Integral surface

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In mathematics, an integral surface is a smooth union of characteristic curves. The surface is tangent to each point in a given vector field.

For example, consider the quasilinear PDE a(x,y,u)u_{x}+b(x,y,u)u_{y}=c(x,y,u)\, and the graph z=u(x,y)\,.

Let z_{0}=u(x_{0},y_{0})\,.

At the point (x_{0},y_{0},z_{0})\,, the normal vector is N_{0}=<-u_{x}(x_{0},y_{0}),-u_{y}(x_{0},y_{0}),1>\,.

The PDE implies that the vector V_{0}=<a(x_{0},y_{0},z_{0}),b(x_{0},y_{0},z_{0}),c(x_{0},y_{0},z_{0})>\, is perpindicular to the normal vector and therefore must lie in the tangent plane to the graph of z=u(x,y)\, at the point z_{0}\,.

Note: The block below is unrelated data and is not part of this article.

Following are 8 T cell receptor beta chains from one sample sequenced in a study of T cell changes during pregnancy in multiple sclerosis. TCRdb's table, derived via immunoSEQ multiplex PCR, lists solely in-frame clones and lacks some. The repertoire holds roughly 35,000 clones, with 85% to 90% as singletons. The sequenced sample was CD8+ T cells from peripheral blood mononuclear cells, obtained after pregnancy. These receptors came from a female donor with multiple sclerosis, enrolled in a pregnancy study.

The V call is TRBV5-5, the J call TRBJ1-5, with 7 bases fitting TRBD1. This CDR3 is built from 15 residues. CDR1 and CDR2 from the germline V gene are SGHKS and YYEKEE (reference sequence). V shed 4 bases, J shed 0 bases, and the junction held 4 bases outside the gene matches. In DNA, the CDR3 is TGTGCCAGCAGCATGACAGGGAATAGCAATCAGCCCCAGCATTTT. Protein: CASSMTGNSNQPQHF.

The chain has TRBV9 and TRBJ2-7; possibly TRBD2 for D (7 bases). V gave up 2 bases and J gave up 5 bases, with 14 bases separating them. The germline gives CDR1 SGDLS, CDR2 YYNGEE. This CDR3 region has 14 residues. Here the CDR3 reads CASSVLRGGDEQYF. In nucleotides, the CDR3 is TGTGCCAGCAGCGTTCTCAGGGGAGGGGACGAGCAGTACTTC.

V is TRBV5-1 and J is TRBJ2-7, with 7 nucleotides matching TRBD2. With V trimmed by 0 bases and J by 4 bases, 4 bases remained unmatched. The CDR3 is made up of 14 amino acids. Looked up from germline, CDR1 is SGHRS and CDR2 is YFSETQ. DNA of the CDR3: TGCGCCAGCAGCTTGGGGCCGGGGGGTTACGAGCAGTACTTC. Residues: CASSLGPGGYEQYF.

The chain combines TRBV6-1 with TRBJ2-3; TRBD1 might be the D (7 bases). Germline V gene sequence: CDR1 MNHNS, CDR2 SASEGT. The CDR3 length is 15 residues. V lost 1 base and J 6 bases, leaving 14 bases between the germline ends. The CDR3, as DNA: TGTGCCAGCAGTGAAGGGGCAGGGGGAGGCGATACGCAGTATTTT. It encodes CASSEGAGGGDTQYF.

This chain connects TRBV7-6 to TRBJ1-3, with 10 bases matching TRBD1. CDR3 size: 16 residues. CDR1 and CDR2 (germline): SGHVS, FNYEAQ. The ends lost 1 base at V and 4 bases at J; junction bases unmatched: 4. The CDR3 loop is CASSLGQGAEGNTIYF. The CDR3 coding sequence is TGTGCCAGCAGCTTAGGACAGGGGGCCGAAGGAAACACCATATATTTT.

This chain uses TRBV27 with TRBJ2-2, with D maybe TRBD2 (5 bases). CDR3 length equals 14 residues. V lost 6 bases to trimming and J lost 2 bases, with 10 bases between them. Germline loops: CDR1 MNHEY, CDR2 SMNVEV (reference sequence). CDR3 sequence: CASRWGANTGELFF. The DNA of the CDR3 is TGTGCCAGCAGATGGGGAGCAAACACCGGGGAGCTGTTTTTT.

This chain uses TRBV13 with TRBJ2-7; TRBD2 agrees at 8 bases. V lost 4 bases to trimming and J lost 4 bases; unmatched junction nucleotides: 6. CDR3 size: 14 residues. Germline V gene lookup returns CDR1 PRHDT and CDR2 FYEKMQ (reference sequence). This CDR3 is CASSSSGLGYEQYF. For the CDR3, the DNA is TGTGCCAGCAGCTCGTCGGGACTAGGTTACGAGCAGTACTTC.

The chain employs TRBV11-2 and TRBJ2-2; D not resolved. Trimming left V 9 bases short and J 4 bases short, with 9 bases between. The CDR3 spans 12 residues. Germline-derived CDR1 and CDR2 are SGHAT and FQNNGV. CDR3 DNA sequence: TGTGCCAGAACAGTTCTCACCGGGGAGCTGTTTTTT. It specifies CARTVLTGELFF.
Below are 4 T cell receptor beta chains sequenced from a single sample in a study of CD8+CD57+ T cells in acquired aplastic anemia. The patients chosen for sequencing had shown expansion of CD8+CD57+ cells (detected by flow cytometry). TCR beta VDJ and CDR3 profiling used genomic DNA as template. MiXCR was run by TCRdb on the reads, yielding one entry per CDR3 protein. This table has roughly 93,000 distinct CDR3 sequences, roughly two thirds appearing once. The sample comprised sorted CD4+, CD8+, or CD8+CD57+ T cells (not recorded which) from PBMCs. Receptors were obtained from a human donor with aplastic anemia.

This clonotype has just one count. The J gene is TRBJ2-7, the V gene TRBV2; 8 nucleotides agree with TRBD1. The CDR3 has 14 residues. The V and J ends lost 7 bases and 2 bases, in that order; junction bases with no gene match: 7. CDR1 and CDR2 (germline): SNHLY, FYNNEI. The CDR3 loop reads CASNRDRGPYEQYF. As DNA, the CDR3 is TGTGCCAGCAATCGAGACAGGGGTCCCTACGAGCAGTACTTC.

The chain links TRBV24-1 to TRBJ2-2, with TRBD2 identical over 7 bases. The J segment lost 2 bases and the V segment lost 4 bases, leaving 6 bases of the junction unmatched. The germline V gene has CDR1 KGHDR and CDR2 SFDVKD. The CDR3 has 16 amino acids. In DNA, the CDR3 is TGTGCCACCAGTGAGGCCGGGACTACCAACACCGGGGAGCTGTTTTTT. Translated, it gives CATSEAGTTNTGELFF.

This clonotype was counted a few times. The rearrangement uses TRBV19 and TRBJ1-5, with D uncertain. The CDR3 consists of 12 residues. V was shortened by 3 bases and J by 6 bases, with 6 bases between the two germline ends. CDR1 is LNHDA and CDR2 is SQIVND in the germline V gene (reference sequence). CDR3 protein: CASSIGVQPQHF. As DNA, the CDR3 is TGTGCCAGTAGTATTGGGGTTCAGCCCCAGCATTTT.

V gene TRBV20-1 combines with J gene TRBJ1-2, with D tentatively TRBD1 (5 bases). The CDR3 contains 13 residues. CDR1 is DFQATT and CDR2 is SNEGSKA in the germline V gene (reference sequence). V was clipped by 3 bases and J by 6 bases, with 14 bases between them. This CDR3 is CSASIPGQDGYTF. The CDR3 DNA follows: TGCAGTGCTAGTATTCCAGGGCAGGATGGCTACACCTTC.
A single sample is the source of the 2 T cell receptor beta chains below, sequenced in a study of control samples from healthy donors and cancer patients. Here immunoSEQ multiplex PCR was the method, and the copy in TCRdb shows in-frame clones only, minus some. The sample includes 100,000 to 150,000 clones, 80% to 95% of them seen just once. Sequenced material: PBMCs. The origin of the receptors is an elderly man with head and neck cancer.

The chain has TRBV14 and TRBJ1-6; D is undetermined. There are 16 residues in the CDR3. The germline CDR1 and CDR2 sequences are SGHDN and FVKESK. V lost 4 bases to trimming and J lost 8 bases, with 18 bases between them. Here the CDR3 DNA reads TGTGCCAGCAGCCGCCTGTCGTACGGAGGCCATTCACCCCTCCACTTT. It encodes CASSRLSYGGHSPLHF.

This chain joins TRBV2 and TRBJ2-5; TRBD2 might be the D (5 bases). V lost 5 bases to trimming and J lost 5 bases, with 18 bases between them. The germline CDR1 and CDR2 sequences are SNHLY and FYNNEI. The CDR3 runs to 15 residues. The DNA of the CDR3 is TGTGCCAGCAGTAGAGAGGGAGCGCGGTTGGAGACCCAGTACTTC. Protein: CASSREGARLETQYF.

Now V(x,y,z)=<a(x,y,z),b(x,y,z),c(x,y,z)>\, defines a vector field in {\mathbb  {R}}^{3}\, to which graphs of solutions must be tangent at each point. Surfaces that are tangent at each point to a vector field in {\mathbb  {R}}^{3}\, are called integral surfaces of the vector field. Curves tangent at each point are called integral curves.